That would be a terribly terrible idea.  Corning's product mix is incongruent with Apple's products.    Apple doesn't do manufacturing because it makes no financial sense for them.   Manufacturing at the scale we're discussing only makes sense at extremely high volumes.  That means manufacturing for as many customers as possible.  Apple making glass for Apple wouldn't reach that type of volume.  The hypothetical Apple Glass company wouldn't be manufacturing glass for everyone else so their costs would be astronomical... consequently so would yours.  

    Never say never, but Apple is never getting into manufacturing.  There's no business case that makes any sense for them to ever do it.  Just like there's no business case for Apple buying Corning.  Their current relationship is optimal as is.

    More importantly, Samsung has an ownership stake in Corning.  
    That makes sense. Thanks for the explanation. Apple has enough cash to buy several countries too, but that doesn’t mean they should. 
    CloudTalkinRayz2016dewmewatto_cobra
  • Reply 6 of 10
    mr lizardmr lizard Posts: 279member
    “Life-changing innovation”? Jeez, calm down. 
  • Reply 7 of 10
    mike1mike1 Posts: 2,740member
    fred1 said:
    How about buying Corning outright?
    That would be a terribly terrible idea.  Corning's product mix is incongruent with Apple's products.    Apple doesn't do manufacturing because it makes no financial sense for them.   Manufacturing at the scale we're discussing only makes sense at extremely high volumes.  That means manufacturing for as many customers as possible.  Apple making glass for Apple wouldn't reach that type of volume.  The hypothetical Apple Glass company wouldn't be manufacturing glass for everyone else so their costs would be astronomical... consequently so would yours.  

    Never say never, but Apple is never getting into manufacturing.  There's no business case that makes any sense for them to ever do it.  Just like there's no business case for Apple buying Corning.  Their current relationship is optimal as is.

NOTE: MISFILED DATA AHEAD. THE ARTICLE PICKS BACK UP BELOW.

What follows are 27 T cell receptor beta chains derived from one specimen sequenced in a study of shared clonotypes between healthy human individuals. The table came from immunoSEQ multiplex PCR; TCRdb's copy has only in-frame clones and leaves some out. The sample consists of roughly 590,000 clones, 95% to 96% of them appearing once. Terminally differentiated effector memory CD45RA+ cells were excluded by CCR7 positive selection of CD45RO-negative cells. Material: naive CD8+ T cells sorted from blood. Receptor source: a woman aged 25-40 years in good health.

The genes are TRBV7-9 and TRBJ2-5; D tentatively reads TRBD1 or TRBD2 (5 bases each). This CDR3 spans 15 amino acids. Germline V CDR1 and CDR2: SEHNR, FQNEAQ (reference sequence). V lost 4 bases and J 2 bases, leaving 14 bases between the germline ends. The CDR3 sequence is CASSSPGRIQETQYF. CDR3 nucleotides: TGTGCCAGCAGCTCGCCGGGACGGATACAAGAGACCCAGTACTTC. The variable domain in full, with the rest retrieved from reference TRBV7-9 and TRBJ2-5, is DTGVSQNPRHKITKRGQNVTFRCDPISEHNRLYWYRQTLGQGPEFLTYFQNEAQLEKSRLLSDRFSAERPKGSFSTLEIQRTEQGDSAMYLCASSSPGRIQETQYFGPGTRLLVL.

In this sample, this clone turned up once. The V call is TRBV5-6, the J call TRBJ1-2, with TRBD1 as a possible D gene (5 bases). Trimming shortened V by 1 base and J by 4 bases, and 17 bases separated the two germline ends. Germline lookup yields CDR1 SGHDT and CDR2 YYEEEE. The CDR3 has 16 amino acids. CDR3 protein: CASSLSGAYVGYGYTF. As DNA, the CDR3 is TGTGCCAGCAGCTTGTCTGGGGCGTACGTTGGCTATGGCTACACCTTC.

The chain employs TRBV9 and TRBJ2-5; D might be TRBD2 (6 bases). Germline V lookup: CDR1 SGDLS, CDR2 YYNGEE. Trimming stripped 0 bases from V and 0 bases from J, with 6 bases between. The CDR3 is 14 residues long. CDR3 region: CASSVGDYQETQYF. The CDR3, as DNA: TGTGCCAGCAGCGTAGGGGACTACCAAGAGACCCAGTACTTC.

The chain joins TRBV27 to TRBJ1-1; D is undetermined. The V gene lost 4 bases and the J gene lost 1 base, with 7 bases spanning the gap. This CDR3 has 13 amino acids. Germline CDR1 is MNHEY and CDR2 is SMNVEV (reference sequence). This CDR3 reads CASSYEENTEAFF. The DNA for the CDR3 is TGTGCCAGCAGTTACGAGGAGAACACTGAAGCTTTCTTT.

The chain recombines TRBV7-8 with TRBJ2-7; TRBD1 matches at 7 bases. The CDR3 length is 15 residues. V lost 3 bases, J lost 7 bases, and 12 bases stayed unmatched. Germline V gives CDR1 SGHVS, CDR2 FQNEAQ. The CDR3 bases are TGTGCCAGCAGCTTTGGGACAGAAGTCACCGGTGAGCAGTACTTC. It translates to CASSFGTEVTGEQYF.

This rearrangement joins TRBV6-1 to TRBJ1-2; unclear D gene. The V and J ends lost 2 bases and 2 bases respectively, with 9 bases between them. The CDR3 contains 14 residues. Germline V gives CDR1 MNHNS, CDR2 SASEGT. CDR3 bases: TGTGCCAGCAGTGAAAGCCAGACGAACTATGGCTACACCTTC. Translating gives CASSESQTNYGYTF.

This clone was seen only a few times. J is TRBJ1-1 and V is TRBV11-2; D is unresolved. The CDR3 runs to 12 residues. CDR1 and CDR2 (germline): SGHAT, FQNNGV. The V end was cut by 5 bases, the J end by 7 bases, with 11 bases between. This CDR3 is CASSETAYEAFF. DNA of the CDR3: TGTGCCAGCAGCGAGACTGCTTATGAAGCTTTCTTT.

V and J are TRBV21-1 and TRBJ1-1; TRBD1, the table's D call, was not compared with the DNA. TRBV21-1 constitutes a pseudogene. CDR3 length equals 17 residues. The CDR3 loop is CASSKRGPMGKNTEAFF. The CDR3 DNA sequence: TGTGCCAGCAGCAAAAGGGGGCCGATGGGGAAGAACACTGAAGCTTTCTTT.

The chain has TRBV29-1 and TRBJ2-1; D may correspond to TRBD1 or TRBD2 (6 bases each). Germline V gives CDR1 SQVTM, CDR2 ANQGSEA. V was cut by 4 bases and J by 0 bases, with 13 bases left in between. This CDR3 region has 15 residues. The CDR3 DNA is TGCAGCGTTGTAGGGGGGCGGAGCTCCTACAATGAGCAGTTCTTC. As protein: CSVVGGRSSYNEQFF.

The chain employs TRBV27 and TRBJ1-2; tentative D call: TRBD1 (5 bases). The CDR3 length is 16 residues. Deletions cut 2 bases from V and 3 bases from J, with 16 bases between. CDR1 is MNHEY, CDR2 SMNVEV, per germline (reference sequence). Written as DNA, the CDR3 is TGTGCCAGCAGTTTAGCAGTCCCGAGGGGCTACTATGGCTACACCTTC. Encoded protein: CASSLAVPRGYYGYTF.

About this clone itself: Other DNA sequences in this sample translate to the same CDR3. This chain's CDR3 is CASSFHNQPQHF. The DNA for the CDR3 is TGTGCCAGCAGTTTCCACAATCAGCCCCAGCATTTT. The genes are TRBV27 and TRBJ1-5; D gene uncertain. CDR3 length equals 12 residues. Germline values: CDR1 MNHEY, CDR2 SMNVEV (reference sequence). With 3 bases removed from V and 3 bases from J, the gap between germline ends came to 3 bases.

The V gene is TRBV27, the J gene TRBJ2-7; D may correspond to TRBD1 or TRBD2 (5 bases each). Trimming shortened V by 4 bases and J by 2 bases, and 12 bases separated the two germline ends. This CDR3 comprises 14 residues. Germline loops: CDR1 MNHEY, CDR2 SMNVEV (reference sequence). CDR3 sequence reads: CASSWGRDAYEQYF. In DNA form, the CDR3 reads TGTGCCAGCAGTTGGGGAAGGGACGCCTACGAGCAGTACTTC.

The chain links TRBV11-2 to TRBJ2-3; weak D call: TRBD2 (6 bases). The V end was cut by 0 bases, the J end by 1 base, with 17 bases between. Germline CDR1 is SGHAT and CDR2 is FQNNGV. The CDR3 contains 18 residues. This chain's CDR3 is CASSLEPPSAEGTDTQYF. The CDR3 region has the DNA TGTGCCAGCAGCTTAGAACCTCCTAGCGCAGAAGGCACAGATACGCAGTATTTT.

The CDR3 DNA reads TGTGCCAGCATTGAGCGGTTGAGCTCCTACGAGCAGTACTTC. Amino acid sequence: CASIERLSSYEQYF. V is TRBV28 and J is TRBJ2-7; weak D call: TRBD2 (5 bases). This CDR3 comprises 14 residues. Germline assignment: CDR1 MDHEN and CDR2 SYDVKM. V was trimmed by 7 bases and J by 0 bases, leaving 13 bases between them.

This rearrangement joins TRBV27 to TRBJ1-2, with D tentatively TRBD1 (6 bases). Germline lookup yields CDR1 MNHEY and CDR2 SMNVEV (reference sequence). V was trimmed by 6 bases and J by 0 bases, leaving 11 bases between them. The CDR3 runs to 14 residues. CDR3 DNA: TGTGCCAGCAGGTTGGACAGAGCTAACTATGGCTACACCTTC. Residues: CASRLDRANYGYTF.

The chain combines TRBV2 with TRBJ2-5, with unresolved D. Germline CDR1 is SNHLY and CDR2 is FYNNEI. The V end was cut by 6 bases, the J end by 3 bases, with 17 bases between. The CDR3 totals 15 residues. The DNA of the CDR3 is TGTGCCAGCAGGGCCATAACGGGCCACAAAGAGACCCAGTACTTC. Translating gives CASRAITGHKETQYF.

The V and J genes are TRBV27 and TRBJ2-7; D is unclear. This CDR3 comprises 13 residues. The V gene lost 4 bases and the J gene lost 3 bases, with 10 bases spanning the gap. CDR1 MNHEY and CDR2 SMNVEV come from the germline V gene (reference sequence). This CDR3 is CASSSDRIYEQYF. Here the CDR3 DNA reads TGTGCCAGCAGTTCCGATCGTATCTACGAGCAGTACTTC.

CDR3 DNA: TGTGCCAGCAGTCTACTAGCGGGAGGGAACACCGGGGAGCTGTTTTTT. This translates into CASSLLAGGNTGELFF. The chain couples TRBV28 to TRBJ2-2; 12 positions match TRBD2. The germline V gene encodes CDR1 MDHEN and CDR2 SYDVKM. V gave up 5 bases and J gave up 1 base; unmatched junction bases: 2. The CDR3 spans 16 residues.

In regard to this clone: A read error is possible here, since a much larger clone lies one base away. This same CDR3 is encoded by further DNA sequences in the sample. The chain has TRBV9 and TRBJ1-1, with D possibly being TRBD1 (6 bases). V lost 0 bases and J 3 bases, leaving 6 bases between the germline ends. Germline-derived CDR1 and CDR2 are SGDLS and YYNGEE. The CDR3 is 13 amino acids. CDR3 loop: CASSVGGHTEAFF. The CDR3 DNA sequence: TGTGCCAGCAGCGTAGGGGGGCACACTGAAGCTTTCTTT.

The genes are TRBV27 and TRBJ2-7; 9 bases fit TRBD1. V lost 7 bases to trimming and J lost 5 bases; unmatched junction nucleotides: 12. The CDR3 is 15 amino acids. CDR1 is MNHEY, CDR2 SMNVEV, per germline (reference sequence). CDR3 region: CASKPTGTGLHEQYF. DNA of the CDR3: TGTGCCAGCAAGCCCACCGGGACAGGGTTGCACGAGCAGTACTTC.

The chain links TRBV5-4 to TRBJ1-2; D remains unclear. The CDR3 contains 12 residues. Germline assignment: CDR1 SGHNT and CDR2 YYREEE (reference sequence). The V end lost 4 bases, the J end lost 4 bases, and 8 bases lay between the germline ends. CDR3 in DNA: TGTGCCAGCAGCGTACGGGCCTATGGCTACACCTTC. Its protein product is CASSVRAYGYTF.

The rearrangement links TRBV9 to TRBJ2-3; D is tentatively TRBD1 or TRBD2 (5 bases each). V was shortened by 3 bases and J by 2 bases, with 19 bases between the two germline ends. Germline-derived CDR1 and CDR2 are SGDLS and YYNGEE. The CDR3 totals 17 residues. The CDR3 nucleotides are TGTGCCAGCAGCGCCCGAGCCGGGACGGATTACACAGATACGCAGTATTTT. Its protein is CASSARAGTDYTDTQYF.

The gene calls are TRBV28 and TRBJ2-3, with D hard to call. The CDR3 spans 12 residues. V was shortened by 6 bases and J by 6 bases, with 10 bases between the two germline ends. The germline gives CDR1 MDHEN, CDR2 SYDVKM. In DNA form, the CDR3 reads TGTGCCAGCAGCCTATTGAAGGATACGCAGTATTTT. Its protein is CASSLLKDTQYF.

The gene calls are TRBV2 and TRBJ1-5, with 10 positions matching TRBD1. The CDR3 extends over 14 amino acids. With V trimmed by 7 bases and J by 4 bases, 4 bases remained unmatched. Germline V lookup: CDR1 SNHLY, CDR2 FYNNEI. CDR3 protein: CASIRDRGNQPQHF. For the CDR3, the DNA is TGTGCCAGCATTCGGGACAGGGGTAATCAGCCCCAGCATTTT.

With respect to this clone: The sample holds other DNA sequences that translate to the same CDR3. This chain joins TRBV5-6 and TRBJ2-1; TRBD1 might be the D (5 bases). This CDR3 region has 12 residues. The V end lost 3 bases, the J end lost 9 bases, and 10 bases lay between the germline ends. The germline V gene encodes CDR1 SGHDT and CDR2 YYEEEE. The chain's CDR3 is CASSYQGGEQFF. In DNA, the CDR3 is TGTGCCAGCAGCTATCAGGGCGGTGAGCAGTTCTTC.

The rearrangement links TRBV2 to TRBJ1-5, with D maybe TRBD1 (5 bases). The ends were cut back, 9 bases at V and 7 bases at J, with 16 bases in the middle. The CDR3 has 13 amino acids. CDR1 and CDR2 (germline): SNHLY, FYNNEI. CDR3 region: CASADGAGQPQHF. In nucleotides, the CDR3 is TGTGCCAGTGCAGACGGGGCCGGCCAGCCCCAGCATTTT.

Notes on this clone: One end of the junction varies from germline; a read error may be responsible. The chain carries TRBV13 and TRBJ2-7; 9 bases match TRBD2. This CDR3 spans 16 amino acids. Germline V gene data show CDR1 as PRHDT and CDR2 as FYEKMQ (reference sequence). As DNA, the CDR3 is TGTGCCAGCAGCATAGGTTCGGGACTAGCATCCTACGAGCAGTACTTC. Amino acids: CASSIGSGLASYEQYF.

More importantly, Samsung has an ownership stake in Corning.  
    Agreed. Device screens are only a portion of Corning's business. Apple would have no interest in the rest. Even if they spun off that part of the business, why would Apple want to get into the manufacturing of just one component? Funding development and having exclusivity for key technology is much better.

    CloudTalkinwatto_cobra
  • Reply 8 of 10
    BeatsBeats Posts: 2,527member
    Always makes me facepalm when iKnockoff morons say “iPhone screens break easier!!”

    fred1 said:
    How about buying Corning outright?

    Would have been a nice idea during the dawn of iPhone. Apple didn’t know Google would release knockoff iPhones back then. They would have charged all the current knockoffs for the tech. Steve bet big on Corning.
    watto_cobra
  • Reply 9 of 10
    sflocalsflocal Posts: 5,728member
    I do wonder why Corning needs this.  I haven't looked at their financials, but I would think the amount of money being invested here is not much compared to the bigger picture.  I presume this cash comes with a gentleman's agreement that benefits Apple of course.  

    watto_cobra
  • Reply 10 of 10
    sflocal said:
    I do wonder why Corning needs this.  I haven't looked at their financials, but I would think the amount of money being invested here is not much compared to the bigger picture.  I presume this cash comes with a gentleman's agreement that benefits Apple of course.  

    Corning didn't need the funding.  Apple uses their Advanced Manufacturing Fund to entice companies to collaborate on projects that have a specific interest for Apple.  In this instance, Apple's funding allowed a collaboration on cover glass formulation that probably wouldn't have happened under Corning's regular R&D budget.  It's essentially "here's some money, lets work on this thing"  They've used the fund to foster research with a number of companies.
    FileMakerFellermuthuk_vanalingam